FROM CRIMINAL DISTRICT COURT ORLEANS PARISH NO. 528-770,
SECTION "A" Honorable Laurie A. White, Judge
Cannizzaro District Attorney Donna Andrieu Assistant District
Attorney, Chief of Appeals William R. Dieters Assistant
District Attorney Parish of Orleans COUNSEL FOR PLAINTIFF
Constance Hanes LOUISIANA APPELLATE PROJECT Will J. Moffett,
Jr. COUNSEL FOR DEFENDANT/APPELLANT
composed of Chief Judge James F. McKay, III, Judge Terri F.
Love, Judge Edwin A. Lombard, )
A. LOMBARD, JUDGE.
defendant, Will J. Moffett, appeals his conviction for
attempted manslaughter. After review of the record in light
of the applicable law and arguments of the parties, we affirm
the defendant's conviction and sentence.
Facts and Procedural History
evening of February 13, 2016, as he stood talking with Ms.
Lorraine Moffett in front of her residence in the 800 block
of Austerlitz Street, Chuck Slan was shot seven times. On
April 14, 2016, the defendant (Ms. Moffett's son) was
charged by bill of information with the attempted second
degree murder of Mr. Slan. He pleaded not guilty and, after a
two day trial, the defendant was found guilty of attempted
manslaughter on January 10, 2017, by an eleven-to-one jury
January 31, 2017, the defendant filed motions for a new
trial, post-verdict judgment of acquittal and appeal. After a
brief hearing on March 10, 2017, the trial judge denied the
motion for new trial and noted the defense objection to the
ruling. The trial judge then announced that, prior to
entertaining the defendant's motion for appeal, she would
impose sentence. Defense counsel stated that she wished to
make a brief argument before sentencing and read into the
record a mitigation letter written by a staff social worker
in the Orleans Public Defender's Office. The trial judge
responded by saying, "My understanding is the sentence
is zero to twenty years. Everybody agree?" The assistant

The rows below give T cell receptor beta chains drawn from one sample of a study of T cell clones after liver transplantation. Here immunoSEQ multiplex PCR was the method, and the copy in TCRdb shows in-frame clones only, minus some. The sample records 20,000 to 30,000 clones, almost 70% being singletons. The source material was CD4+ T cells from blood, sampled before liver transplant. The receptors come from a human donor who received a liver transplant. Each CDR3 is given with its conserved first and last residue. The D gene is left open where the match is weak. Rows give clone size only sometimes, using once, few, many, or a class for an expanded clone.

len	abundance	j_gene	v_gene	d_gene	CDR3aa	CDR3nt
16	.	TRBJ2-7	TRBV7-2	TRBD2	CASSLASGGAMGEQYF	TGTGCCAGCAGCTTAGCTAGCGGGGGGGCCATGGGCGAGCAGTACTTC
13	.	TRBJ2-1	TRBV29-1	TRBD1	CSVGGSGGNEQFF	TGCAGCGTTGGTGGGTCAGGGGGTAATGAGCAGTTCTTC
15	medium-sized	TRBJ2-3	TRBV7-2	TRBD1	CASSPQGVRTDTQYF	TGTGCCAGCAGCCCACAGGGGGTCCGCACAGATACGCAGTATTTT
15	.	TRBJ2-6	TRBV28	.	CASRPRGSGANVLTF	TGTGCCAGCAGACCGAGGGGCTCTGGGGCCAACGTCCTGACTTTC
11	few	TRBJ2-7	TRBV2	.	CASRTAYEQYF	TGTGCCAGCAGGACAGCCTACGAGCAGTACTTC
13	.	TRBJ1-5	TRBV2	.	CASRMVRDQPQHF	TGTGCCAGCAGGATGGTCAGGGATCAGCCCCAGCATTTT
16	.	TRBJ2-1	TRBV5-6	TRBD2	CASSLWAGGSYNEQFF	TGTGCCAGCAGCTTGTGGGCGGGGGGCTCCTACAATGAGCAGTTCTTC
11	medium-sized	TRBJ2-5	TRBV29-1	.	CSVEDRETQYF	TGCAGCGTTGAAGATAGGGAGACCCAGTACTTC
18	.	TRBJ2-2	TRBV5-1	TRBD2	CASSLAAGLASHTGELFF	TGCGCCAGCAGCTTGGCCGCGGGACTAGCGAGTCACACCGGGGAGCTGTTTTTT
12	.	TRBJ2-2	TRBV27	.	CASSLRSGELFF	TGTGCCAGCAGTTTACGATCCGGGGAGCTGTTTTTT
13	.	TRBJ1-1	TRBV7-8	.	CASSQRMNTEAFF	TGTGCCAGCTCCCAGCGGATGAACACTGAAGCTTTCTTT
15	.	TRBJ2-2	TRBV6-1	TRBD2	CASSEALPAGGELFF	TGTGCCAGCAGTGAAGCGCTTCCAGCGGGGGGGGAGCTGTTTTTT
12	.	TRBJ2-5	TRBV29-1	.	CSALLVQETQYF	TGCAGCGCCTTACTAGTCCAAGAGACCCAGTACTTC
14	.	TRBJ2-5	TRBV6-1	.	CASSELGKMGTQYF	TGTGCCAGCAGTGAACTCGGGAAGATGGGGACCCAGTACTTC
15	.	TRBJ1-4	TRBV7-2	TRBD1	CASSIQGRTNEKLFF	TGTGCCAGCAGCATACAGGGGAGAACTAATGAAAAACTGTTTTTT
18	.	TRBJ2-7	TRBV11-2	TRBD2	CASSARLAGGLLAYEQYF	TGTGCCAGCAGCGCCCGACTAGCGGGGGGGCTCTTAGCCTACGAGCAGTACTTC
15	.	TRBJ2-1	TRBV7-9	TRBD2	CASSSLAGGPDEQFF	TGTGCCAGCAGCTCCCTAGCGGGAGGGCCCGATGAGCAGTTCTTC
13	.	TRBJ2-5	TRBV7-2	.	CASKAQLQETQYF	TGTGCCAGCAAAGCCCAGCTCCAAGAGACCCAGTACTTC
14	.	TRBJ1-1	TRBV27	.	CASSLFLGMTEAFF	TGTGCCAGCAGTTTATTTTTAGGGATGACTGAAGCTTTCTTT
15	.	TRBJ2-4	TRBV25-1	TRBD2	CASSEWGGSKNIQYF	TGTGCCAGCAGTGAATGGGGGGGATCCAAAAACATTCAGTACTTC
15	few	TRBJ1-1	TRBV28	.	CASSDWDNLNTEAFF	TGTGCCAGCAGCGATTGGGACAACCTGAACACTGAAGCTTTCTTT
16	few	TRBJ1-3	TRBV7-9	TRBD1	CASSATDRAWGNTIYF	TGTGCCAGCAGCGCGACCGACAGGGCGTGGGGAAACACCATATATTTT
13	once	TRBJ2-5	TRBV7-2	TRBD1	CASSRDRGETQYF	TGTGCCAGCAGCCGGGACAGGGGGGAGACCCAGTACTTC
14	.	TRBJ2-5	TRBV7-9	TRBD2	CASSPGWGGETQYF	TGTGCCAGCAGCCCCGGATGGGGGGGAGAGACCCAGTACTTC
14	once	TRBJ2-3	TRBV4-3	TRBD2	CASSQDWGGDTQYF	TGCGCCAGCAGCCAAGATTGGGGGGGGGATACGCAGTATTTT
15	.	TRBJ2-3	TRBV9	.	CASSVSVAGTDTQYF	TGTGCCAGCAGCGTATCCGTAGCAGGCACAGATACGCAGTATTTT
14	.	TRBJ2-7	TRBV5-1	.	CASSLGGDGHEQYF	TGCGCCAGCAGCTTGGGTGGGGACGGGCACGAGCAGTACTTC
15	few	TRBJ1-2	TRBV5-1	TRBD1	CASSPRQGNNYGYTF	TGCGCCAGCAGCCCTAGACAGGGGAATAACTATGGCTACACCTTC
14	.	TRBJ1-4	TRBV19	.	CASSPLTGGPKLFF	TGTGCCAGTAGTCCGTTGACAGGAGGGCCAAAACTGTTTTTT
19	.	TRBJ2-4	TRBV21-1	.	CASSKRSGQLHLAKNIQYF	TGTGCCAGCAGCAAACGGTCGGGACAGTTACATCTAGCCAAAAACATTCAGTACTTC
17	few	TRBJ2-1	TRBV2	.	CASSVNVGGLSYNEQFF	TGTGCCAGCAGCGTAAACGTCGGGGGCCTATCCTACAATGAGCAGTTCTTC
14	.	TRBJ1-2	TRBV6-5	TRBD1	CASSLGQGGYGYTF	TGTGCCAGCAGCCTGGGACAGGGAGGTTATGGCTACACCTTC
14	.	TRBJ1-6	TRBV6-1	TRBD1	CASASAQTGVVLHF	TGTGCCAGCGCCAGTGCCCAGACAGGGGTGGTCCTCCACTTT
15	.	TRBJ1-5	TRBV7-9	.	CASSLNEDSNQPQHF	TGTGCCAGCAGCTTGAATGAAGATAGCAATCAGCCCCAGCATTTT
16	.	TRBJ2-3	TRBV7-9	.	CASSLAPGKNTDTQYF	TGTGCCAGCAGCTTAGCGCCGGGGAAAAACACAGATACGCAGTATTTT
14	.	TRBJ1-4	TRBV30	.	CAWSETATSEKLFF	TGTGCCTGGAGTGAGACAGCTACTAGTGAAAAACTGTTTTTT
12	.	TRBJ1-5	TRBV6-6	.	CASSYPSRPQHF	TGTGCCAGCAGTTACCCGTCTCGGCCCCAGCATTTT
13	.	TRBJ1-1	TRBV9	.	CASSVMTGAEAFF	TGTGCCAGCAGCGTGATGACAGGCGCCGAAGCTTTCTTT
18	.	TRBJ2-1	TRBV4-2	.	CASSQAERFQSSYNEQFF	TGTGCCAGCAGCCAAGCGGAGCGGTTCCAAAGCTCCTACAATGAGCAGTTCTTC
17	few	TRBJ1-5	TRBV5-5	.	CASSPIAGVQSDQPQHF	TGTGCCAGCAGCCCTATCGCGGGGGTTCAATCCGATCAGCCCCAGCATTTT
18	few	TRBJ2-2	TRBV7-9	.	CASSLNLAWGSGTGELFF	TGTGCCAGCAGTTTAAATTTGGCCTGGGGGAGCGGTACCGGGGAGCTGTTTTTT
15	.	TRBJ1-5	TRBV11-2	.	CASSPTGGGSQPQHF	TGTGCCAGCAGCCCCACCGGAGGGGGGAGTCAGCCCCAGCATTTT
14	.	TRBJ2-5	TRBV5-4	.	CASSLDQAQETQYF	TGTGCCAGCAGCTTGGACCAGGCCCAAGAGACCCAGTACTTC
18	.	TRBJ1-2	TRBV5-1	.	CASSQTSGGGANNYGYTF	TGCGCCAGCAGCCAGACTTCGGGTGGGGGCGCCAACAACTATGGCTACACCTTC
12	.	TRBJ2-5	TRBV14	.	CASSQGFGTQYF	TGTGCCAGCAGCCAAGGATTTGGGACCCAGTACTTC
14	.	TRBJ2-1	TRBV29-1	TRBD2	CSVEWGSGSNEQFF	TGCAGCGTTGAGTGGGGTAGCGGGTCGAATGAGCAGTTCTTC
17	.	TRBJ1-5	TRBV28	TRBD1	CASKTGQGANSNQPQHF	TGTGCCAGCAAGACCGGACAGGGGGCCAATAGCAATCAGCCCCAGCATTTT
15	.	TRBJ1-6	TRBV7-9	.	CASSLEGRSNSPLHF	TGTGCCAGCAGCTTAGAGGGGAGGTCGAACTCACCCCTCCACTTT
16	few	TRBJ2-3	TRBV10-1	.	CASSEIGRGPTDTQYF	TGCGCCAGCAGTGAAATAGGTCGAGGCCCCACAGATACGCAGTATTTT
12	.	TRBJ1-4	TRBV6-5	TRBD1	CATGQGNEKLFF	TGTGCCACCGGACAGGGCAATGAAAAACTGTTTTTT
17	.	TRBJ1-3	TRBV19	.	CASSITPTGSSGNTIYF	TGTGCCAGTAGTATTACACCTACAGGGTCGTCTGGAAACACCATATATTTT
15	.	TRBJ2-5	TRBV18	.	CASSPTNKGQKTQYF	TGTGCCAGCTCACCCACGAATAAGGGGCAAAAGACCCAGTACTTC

district attorney and defense counsel answered affirmatively
and the trial judge imposed a ten-year sentence.
defendant's motion for appeal was granted and this appeal
was timely filed.
Code Crim. Proc. art. 873 provides:
If a defendant is convicted of a felony, at least three days
shall elapse between conviction and sentence. If a motion for
a new trial, or in arrest of judgment is filed, sentence
shall not be imposed until at least twenty-four hours after
the motion is overruled. If the defendant expressly waives a
delay provided for in this article or pleads guilty, sentence
may be imposed immediately.
court has held that the twenty-four-hour delay set by La.
Code Crim. Proc. art. 873 may be implicitly waived, State
v. Santos-Castro, 2012-0568, p. 17 (La.App. 4 Cir.
7/31/13), 120 So.3d 933, 943-944; State v. Stovall,
2007-0343, p. 12 (La.App. 4 Cir. 2/6/08), 977 So.2d 1074,
1082; State v. Robichaux, 2000-1234, p. 7 (La.App. 4
Cir. 3/14/01), 788 So.2d 458, 464, and where the defendant
does not complain of his sentence on appeal, the failure to
observe the twenty-four-hour delay mandated by Article 873 is
harmless. State v. Celestain, 2013-1262, pp. 11-13
(La.App. 4 Cir. 7/30/14), 146 So.3d 874, 881-882 (citations
omitted). However, in State v. Kisack, 2016-0797(La.
10/18/17), 236 So.3d 1201, the Louisiana Supreme Court found
that this court erred in surmising that defense counsel's
participation in the sentencing hearing was enough to
constitute and implicit waiver of the Article 873 mandated
delay, concluding that an implicit waiver "runs afoul of
the plain language" of Article 873 express waiver
requirement. Rather, under the circumstances presented in
Kisack, the Louisiana Supreme Court found "it
is difficult to conclude the error is harmless" when the
defendant "faced a sentencing range of 20 years to life
and received the maximum sentence authorized for a